Why is America’s leading liberal magazine publishing its pieces with a Russian propaganda outlet?

Pieces from The Nation are popping up on RT.

RT has begun publishing material from The Nation. CREDIT: GETTY / ANADOLU AGENCY
RT has begun publishing material from The Nation. CREDIT: GETTY / ANADOLU AGENCY

The past year and a half has been a busy one for RT. Early last year, the United States’ director of national intelligence described the outlet, formerly known as Russia Today, as Moscow’s “principal international propaganda outlet.” A few months ago, RT registered with the Department of Justice as a foreign agent.

And now, RT has a new contributor: Stephen Cohen, a contributing editor with liberal magazine The Nation.

A number of Cohen’s pieces from The Nation have been cross-posted on RT’s website since January. A note at the bottom of each of the articles alerts readers that the piece in question “was originally published by The Nation.”

Many of the pieces fit within Cohen’s reputation as a vocal critic of the ongoing investigations into Russia’s interference efforts during the 2016 U.S. presidential election. The articles Cohen has published on RT also happen to fit within Moscow’s denials of any interference efforts.

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To wit, Cohen’s most recent piece on RT described the ongoing investigations as “the number-one threat to American national security, a reality for which the Democratic Party, though not solely, bears a very large responsibility.” Another June piece noted that the “core narrative” of the ongoing investigations “has always lacked actual evidence.”

And one of the first pieces Cohen — a professor emeritus at both Princeton and New York University — elected to publish with RT appeared to equate those covering and highlighting Russia’s social media interference campaigns to those who purveyed the so-called “Red Scare” of the 1950s.

Some of the material The Nation's Stephen Cohen has recently published with RT.
Some of the material The Nation's Stephen Cohen has recently published with RT.

But not all of Cohen’s pieces with RT have focused on the ongoing investigations. For instance, one pointed to the recent poisoning in the United Kingdom of former Russian spy Sergei Skripal. British authorities have blamed Russia for the poisoning of Skripal — who worked as a double agent for London — but Cohen claimed that Russian President Vladimir Putin “had no conceivable motive” to poison Skripal. (In another recent piece at The Nation, which was not cross-posted on RT, Cohen wrote that Russia’s 2018 presidential vote was, contrary to Western observers’ analysis, neither a sham nor a fraud.) 

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Caitlin Graf, a spokesperson for The Nation, told ThinkProgress via email that The Nation “does not have a formal arrangement with RT.” However, Graf added that the magazine’s “fairly liberal contributor’s contract” allows writers “to independently authorize publication or broadcast of their content following its publication by The Nation. We ask that they include crediting language stating said content was originally published by us.”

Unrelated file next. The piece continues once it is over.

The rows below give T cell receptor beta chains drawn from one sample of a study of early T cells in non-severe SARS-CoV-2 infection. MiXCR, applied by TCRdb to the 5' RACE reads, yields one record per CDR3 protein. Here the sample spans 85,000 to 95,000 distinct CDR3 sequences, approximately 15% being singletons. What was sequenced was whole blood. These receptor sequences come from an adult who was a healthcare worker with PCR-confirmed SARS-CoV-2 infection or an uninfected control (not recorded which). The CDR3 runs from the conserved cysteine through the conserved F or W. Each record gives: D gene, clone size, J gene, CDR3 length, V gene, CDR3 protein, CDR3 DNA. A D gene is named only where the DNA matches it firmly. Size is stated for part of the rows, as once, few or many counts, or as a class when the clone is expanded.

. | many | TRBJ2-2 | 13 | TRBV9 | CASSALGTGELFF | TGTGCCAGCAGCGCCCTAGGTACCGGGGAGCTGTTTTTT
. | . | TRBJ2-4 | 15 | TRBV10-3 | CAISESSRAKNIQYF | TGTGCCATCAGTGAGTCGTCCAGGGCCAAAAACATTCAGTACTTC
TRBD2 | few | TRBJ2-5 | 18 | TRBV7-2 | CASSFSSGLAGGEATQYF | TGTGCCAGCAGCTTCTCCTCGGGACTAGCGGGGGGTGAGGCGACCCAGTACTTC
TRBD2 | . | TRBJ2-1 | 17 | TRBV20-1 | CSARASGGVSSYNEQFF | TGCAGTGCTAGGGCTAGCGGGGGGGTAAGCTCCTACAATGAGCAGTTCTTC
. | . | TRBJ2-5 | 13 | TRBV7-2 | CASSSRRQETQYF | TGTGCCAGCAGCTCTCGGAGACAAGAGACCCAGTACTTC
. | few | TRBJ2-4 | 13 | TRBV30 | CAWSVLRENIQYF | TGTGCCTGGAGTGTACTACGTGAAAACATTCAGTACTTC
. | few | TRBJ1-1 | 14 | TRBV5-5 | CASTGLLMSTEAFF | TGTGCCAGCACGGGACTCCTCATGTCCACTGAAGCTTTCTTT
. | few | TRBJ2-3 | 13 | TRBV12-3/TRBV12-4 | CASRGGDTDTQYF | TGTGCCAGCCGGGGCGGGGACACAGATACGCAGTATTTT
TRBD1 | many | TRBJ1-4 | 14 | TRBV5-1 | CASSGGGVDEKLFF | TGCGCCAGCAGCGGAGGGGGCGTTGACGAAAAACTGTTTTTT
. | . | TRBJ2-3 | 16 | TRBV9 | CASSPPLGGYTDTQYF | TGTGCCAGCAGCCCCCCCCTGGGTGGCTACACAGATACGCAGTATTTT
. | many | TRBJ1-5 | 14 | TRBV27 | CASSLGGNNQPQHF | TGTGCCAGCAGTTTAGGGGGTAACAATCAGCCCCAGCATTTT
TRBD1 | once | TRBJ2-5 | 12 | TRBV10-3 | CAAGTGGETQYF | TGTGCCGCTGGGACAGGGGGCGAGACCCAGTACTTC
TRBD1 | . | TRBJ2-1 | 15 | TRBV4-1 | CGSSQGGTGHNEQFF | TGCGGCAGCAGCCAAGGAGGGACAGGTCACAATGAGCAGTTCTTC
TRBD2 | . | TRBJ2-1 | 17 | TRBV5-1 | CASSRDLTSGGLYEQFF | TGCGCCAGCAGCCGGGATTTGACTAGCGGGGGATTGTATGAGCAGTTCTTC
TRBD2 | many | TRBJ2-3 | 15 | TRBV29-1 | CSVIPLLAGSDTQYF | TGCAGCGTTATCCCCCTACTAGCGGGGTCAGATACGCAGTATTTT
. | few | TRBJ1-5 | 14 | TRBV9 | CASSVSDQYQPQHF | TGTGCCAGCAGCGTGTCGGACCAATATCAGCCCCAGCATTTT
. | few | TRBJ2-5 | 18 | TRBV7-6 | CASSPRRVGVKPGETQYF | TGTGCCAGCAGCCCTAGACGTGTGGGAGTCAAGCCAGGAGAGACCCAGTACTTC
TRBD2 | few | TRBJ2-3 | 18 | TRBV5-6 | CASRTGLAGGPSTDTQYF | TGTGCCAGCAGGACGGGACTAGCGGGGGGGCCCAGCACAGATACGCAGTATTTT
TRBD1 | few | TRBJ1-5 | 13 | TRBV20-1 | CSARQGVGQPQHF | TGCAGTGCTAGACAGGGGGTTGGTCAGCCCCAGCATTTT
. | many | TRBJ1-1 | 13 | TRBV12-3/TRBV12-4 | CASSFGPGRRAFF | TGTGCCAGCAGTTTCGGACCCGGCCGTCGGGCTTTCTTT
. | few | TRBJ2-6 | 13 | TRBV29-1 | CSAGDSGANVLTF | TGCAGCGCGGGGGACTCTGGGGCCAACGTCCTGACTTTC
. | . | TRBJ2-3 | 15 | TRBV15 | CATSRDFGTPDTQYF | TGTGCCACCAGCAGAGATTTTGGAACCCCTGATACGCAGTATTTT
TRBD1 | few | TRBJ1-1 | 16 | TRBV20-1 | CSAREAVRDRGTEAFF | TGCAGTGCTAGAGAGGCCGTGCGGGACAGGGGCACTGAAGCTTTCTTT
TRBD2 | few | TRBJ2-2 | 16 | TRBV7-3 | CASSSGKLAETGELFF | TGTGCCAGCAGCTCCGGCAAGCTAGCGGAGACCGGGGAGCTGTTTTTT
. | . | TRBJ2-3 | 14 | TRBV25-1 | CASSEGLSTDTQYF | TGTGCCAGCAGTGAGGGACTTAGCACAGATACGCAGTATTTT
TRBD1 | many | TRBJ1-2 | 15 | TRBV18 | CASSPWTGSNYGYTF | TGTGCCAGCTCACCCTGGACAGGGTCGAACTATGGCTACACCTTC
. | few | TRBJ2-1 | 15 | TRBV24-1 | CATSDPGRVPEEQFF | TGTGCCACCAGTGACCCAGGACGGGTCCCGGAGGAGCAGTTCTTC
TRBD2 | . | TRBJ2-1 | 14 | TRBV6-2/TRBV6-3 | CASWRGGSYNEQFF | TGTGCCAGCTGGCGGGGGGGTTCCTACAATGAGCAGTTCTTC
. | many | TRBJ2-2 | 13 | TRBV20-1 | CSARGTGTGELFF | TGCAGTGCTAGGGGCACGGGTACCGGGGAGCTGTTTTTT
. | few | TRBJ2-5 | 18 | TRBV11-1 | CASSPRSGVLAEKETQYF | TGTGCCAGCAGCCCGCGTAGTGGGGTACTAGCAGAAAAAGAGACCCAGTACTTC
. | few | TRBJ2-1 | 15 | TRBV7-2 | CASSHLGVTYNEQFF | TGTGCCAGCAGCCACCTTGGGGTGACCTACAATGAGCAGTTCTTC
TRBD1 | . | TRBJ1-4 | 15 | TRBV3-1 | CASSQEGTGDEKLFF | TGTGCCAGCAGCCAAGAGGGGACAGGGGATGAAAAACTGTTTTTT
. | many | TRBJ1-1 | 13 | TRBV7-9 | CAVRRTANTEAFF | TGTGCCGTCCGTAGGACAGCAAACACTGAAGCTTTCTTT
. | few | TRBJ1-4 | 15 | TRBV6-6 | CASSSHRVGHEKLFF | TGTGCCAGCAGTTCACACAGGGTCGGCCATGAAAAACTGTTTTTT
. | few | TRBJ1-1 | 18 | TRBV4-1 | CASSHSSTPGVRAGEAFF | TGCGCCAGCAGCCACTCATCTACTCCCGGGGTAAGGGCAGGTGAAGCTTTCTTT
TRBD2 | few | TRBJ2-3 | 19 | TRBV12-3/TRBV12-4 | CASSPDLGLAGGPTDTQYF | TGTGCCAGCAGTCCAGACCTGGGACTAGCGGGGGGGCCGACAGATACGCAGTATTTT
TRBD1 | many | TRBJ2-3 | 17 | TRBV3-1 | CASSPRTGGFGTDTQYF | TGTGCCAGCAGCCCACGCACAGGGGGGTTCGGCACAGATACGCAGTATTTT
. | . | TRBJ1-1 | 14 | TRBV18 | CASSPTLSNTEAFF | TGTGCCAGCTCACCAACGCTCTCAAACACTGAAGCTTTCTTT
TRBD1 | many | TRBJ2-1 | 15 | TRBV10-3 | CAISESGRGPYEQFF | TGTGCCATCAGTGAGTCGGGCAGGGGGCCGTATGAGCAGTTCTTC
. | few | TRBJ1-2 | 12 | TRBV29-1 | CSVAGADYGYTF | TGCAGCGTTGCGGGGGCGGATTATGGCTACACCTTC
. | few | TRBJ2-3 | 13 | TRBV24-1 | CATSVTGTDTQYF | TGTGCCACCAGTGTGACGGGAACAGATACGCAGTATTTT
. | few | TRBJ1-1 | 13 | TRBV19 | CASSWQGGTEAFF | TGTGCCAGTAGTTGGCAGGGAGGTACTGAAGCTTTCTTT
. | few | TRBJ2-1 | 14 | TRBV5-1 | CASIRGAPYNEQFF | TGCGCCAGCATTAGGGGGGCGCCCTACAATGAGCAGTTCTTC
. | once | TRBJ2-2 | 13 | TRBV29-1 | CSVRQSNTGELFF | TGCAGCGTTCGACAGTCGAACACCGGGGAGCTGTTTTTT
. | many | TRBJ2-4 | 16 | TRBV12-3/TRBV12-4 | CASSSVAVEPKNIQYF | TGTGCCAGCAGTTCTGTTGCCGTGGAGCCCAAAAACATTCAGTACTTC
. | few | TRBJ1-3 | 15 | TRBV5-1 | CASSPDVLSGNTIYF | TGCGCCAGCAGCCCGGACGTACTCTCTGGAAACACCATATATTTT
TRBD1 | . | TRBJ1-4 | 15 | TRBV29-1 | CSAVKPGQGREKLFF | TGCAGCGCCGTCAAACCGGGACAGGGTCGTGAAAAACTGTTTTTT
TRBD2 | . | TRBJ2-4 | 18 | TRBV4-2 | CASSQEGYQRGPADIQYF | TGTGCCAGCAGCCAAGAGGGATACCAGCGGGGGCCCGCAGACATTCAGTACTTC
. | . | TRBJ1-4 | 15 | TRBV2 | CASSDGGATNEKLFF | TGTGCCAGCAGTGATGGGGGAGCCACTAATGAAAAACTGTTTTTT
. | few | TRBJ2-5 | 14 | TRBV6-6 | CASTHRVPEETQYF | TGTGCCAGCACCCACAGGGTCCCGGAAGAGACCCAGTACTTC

Graf added that The Nation has, in the past, asked other sites to remove material cross-posted from the magazine if it has been cross-posted without The Nation’s permission, “but our contract otherwise leaves republication up to the writer’s discretion.” 

Questionable decisions

While it often presents itself as a news outlet, RT tends to push conspiracy theories as fact, and often invites fascists and white supremacists like Richard Spencer on as analysts.

But Cohen’s decision to cross-post with RT isn’t the first time his analysis of the ongoing investigations into Russian interference — and his analysis of the Putin regime more broadly — has been called into question.

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Cohen, who was once described by The New Republic as “Putin’s American Toady,” has questioned the notion that Russia invaded southern Ukraine, saying Russia’s incursion was “an invasion only in the sense that [Russian troops] left the base on Crimea.”

He also described the illegal referendum in Crimea in 2014 as “legitimate,” while charging, according to Coda Story, that “all of his enemies were ‘McCarthyists’ who were keeping him from speaking out.” 

Cohen’s writings at The Nation have led to staffers at the magazine “openly revolting against the magazine’s pro-Russian tilt,” as The Chronicle of Higher Education summed last fall. (White supremacist David Duke has endorsed Cohen, and Duke’s website wrote that Cohen “has no peer in his ability to destroy the anti-Russia and anti-Putin lies.”)

Now, it appears Cohen’s material is no longer confined to the pages of The Nation, but has begun extending to Russia’s most popular propaganda site as well. 


UPDATE: After this article’s publication, Cohen told ThinkProgress that RT had initially reached out to him with the cross-posting request, writing via email that “RT correctly asked me and I personally gave it permission to re-post my Nation commentaries.” He did not respond to ThinkProgress’ questions regarding potential concerns about publishing with RT.